Hacker allegedly posed as Apple Support to scam user out of $1,500

Posted:
in General Discussion
A Pennsylvania iPhone user claims that her call to Apple Support was intercepted by a hacker who proceeded to remotely install apps and transfer money out of her bank account.

Apple iPhone
Apple iPhone


Donna Francis, of Baden, in Beaver County, western Pennsylvania, says that she initially ignored an incoming call purporting to be from "Xfinity Apple Support." When she later called Xfinity directly, the company had no knowledge of her alleged call, and recommended that she phone Apple. Xfinity does not have an Apple support division.

Francis then says she dialed the support number on Apple's website which she said she got from her packaging from the iPhone. She says that the call was answered by a woman who took down her information, and then was routed through to someone who warned her about hacking attempts.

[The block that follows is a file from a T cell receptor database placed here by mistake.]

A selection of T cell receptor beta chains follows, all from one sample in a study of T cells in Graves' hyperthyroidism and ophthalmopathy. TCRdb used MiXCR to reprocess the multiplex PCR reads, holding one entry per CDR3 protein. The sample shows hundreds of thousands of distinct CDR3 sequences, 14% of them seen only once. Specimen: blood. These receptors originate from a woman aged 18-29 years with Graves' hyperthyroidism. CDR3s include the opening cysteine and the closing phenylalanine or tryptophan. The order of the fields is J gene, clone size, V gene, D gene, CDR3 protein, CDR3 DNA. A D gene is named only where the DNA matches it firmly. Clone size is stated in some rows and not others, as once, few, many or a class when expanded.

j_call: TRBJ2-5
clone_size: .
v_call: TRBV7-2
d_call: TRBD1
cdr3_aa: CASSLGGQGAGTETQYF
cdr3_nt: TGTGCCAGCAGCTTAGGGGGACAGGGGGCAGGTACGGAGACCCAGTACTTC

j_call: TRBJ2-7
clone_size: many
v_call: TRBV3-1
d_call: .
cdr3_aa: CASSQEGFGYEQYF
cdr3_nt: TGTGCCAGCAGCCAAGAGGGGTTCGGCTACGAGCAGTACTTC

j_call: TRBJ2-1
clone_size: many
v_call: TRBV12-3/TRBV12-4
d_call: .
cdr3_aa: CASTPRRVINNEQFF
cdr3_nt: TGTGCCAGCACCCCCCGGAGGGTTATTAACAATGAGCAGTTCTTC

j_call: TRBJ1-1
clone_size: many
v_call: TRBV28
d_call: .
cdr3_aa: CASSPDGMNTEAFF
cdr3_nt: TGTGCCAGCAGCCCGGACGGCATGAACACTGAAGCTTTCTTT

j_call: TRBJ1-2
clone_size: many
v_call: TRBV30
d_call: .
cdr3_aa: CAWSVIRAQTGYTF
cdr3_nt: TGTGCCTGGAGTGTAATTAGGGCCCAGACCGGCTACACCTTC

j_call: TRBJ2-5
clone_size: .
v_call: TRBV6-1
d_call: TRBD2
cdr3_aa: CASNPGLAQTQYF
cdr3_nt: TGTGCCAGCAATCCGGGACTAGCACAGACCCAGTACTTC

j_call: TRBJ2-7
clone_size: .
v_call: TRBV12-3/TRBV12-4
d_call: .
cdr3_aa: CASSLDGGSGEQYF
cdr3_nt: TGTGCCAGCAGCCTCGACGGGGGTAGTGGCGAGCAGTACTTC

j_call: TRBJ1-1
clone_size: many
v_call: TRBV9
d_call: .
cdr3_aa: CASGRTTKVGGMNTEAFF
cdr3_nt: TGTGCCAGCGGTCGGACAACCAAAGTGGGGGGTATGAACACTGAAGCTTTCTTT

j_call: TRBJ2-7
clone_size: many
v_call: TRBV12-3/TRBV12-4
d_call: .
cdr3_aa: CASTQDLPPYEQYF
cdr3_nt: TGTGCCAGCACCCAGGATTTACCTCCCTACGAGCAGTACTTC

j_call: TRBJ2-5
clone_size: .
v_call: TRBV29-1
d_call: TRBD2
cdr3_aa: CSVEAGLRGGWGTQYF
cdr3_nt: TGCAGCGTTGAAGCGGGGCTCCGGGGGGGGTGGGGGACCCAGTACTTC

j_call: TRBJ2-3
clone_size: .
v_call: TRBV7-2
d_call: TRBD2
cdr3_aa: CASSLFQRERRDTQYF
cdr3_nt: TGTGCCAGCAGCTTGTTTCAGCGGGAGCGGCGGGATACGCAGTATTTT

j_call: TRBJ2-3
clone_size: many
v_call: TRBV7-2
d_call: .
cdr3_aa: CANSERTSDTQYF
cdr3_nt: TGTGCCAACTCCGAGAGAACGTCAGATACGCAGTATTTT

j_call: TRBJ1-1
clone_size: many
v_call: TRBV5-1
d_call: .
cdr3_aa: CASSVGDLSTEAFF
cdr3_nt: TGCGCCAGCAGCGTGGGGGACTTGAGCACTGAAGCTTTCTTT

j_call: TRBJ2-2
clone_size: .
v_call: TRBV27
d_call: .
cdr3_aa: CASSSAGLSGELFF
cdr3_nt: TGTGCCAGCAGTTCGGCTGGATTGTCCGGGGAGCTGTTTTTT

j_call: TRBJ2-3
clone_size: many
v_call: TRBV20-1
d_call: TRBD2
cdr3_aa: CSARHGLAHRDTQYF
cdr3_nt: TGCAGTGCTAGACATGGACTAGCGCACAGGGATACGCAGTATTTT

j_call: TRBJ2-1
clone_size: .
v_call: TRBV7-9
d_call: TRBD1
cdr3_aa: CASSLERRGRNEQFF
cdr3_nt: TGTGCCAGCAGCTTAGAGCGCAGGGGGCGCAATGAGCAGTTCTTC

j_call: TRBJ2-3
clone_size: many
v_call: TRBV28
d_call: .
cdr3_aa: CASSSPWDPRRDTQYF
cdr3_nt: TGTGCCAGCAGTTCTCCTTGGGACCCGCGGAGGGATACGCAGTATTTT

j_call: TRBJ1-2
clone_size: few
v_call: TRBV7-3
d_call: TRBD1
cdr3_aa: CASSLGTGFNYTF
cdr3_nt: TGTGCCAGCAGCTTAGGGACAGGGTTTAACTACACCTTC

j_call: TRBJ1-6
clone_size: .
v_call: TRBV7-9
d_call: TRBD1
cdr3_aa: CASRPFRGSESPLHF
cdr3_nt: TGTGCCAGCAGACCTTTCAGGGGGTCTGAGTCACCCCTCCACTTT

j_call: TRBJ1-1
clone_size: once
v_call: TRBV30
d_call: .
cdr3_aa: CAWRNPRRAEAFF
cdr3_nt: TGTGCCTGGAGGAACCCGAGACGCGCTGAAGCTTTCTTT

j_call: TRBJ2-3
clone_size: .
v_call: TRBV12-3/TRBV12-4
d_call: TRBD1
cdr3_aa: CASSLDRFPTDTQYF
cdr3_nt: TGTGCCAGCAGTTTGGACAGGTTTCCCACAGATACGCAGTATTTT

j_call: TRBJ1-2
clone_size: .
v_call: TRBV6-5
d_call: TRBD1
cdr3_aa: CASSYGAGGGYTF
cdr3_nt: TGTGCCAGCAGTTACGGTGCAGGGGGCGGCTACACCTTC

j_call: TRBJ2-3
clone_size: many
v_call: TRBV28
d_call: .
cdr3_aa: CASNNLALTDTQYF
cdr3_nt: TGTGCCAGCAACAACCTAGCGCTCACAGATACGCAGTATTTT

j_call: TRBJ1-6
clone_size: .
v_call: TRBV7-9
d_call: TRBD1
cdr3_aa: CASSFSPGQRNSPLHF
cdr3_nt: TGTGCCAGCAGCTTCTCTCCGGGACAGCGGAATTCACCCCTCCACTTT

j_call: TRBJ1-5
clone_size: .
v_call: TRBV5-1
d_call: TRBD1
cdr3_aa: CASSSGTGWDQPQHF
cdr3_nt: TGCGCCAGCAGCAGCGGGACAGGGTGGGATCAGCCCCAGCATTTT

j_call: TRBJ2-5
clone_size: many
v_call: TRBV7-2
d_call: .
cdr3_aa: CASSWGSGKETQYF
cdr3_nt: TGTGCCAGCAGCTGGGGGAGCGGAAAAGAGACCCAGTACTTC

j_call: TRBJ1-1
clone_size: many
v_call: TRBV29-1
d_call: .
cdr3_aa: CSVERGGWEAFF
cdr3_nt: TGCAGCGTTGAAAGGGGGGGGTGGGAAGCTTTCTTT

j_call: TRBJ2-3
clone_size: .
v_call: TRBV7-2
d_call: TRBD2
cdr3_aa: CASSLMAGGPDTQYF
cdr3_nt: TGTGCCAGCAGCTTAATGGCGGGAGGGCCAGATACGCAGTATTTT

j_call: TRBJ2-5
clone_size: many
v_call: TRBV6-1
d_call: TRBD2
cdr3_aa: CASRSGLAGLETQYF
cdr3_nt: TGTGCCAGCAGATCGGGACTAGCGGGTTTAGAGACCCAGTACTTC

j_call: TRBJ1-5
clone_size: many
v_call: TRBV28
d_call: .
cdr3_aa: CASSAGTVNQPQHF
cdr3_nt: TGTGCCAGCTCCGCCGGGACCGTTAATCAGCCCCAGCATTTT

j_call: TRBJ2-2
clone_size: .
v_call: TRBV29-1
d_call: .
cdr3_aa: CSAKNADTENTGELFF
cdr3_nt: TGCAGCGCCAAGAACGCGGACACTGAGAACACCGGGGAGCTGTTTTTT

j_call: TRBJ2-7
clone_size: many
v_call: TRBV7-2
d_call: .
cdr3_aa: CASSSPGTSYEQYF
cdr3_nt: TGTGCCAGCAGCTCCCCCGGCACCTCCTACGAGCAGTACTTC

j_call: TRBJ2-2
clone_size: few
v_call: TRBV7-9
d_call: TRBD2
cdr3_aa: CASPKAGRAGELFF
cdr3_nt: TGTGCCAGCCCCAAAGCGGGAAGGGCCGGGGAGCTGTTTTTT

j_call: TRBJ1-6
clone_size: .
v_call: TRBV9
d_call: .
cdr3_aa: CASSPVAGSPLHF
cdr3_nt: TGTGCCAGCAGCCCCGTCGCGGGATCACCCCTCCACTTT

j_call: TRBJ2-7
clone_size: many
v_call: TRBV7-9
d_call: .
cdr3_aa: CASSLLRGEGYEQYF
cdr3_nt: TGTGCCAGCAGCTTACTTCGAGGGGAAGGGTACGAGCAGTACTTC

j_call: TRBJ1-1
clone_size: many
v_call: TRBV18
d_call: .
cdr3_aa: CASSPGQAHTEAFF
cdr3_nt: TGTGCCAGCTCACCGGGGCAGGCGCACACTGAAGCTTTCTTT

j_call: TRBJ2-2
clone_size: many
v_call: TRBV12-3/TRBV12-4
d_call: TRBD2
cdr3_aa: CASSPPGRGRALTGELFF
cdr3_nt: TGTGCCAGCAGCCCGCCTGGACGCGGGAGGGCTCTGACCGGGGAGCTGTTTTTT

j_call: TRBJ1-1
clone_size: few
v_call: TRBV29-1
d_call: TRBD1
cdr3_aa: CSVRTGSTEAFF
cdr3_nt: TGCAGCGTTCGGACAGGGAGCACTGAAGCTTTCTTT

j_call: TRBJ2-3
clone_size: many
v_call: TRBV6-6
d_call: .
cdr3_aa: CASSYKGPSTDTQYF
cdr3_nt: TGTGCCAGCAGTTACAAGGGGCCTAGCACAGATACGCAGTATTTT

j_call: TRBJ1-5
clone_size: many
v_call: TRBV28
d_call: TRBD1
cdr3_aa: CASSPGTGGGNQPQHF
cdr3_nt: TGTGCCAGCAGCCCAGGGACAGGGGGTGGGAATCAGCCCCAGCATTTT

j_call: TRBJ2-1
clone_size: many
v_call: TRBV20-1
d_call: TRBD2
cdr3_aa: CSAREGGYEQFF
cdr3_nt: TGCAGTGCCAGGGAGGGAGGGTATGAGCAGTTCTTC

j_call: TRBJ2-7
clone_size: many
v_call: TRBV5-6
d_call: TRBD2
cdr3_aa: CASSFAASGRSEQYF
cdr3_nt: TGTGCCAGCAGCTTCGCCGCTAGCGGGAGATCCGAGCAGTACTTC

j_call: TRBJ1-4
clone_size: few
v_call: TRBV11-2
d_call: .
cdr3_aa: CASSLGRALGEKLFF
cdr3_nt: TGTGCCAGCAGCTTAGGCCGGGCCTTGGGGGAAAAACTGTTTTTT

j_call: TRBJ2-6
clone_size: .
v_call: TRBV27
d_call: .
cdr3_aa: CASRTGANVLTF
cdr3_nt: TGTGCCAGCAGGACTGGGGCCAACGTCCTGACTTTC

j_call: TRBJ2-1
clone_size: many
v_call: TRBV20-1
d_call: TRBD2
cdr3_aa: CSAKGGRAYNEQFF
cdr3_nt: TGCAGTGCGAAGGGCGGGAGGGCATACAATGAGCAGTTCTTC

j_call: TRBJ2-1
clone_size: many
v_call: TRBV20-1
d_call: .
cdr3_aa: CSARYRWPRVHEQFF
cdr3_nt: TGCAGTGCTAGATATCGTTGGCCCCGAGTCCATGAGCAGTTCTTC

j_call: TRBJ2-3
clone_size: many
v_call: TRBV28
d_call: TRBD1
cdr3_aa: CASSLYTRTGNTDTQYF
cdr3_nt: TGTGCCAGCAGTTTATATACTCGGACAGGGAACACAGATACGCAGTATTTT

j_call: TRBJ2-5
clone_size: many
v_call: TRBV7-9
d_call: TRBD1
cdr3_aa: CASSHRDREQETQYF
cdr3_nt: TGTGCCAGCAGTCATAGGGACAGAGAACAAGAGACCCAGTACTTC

"He said, 'You don't want to waste any time, people from Russia and China are hacking into your account,'" Francis told Pittsburgh Action News. "He said, 'They've just charged $5,000 to your account."

With that information, the person on the phone persuaded Francis to allow the fraudster to remotely install software onto her iPhone.

"Before I knew it," she continues, "he was opening up my Huntington [bank] account and I said, 'Why are you opening up my Huntington account?' He said, 'This is where I think they're taking money.'"

"He was sending $1,498 -- that's what I had in my account -- to himself," says Francis. "And I said, 'What are you doing? You're supposed to be helping me!'"

Reportedly the person then ended the call and Francis appears to have permanently lost almost $1,500. According to Pittsburgh Action News, the local bank branch manager said it looks to the bank as though she approved and sent the money to this person.

Francis has reported the incident to the bank, the local police, and the FBI. Pittsburgh Action News also contacted the FBI, saying that the number Francis reportedly dialled is the correct Apple Support one, so it must have been intercepted.